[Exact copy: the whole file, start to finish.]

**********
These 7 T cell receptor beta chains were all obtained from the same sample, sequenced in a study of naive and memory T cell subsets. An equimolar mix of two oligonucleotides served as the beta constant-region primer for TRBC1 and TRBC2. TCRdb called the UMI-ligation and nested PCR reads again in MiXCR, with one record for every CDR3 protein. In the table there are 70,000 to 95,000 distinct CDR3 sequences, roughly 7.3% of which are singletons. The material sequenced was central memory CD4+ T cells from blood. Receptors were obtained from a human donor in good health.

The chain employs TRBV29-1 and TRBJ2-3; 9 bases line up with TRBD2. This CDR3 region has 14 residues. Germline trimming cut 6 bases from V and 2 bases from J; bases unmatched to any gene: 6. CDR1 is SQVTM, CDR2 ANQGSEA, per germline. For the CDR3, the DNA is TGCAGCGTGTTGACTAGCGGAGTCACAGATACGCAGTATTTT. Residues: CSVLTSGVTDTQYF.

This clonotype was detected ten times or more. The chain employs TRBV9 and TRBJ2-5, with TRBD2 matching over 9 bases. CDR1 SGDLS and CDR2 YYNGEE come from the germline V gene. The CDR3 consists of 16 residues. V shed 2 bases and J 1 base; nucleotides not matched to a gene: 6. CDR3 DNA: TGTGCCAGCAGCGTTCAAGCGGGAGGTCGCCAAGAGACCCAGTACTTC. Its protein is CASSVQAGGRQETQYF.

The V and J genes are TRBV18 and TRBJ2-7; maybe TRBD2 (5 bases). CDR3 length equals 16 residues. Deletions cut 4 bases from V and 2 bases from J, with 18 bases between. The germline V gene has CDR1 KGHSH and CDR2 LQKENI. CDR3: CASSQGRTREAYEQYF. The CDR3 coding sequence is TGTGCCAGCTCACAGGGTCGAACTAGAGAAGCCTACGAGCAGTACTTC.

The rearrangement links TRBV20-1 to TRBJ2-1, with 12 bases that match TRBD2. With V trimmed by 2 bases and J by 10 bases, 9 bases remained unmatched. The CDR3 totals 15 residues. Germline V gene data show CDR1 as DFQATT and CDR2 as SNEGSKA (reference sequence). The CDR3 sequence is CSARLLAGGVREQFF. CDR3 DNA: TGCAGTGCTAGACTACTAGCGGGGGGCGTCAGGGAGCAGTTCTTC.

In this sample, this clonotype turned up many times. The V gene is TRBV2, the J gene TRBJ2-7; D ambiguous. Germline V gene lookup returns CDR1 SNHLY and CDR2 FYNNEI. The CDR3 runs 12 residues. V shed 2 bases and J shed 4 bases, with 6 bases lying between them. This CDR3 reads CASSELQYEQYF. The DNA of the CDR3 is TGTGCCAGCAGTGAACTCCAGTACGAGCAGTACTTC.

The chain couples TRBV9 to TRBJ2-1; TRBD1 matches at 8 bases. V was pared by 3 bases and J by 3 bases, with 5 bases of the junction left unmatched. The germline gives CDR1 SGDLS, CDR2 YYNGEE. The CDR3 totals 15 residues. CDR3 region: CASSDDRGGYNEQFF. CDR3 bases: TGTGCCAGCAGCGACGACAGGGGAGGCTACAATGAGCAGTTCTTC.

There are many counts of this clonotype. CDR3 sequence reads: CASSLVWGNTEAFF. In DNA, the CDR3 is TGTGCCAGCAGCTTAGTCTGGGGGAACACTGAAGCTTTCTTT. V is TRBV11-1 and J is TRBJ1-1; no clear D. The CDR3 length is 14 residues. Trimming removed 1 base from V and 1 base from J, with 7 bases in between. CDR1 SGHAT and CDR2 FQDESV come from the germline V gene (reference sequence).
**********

These 7 T cell receptor beta chains were all obtained from the same sample, sequenced in a study of naive and memory T cell subsets. An equimolar mix of two oligonucleotides served as the beta constant-region primer for TRBC1 and TRBC2. TCRdb called the UMI-ligation and nested PCR reads again in MiXCR, with one record for every CDR3 protein. In the table there are 70,000 to 95,000 distinct CDR3 sequences, roughly 7.3% of which are singletons. The material sequenced was central memory CD4+ T cells from blood. Receptors were obtained from a human donor in good health.

The chain employs TRBV29-1 and TRBJ2-3; 9 bases line up with TRBD2. This CDR3 region has 14 residues. Germline trimming cut 6 bases from V and 2 bases from J; bases unmatched to any gene: 6. CDR1 is SQVTM, CDR2 ANQGSEA, per germline. For the CDR3, the DNA is TGCAGCGTGTTGACTAGCGGAGTCACAGATACGCAGTATTTT. Residues: CSVLTSGVTDTQYF.

This clonotype was detected ten times or more. The chain employs TRBV9 and TRBJ2-5, with TRBD2 matching over 9 bases. CDR1 SGDLS and CDR2 YYNGEE come from the germline V gene. The CDR3 consists of 16 residues. V shed 2 bases and J 1 base; nucleotides not matched to a gene: 6. CDR3 DNA: TGTGCCAGCAGCGTTCAAGCGGGAGGTCGCCAAGAGACCCAGTACTTC. Its protein is CASSVQAGGRQETQYF.

The V and J genes are TRBV18 and TRBJ2-7; maybe TRBD2 (5 bases). CDR3 length equals 16 residues. Deletions cut 4 bases from V and 2 bases from J, with 18 bases between. The germline V gene has CDR1 KGHSH and CDR2 LQKENI. CDR3: CASSQGRTREAYEQYF. The CDR3 coding sequence is TGTGCCAGCTCACAGGGTCGAACTAGAGAAGCCTACGAGCAGTACTTC.

The rearrangement links TRBV20-1 to TRBJ2-1, with 12 bases that match TRBD2. With V trimmed by 2 bases and J by 10 bases, 9 bases remained unmatched. The CDR3 totals 15 residues. Germline V gene data show CDR1 as DFQATT and CDR2 as SNEGSKA (reference sequence). The CDR3 sequence is CSARLLAGGVREQFF. CDR3 DNA: TGCAGTGCTAGACTACTAGCGGGGGGCGTCAGGGAGCAGTTCTTC.

In this sample, this clonotype turned up many times. The V gene is TRBV2, the J gene TRBJ2-7; D ambiguous. Germline V gene lookup returns CDR1 SNHLY and CDR2 FYNNEI. The CDR3 runs 12 residues. V shed 2 bases and J shed 4 bases, with 6 bases lying between them. This CDR3 reads CASSELQYEQYF. The DNA of the CDR3 is TGTGCCAGCAGTGAACTCCAGTACGAGCAGTACTTC.

The chain couples TRBV9 to TRBJ2-1; TRBD1 matches at 8 bases. V was pared by 3 bases and J by 3 bases, with 5 bases of the junction left unmatched. The germline gives CDR1 SGDLS, CDR2 YYNGEE. The CDR3 totals 15 residues. CDR3 region: CASSDDRGGYNEQFF. CDR3 bases: TGTGCCAGCAGCGACGACAGGGGAGGCTACAATGAGCAGTTCTTC.

There are many counts of this clonotype. CDR3 sequence reads: CASSLVWGNTEAFF. In DNA, the CDR3 is TGTGCCAGCAGCTTAGTCTGGGGGAACACTGAAGCTTTCTTT. V is TRBV11-1 and J is TRBJ1-1; no clear D. The CDR3 length is 14 residues. Trimming removed 1 base from V and 1 base from J, with 7 bases in between. CDR1 SGHAT and CDR2 FQDESV come from the germline V gene (reference sequence).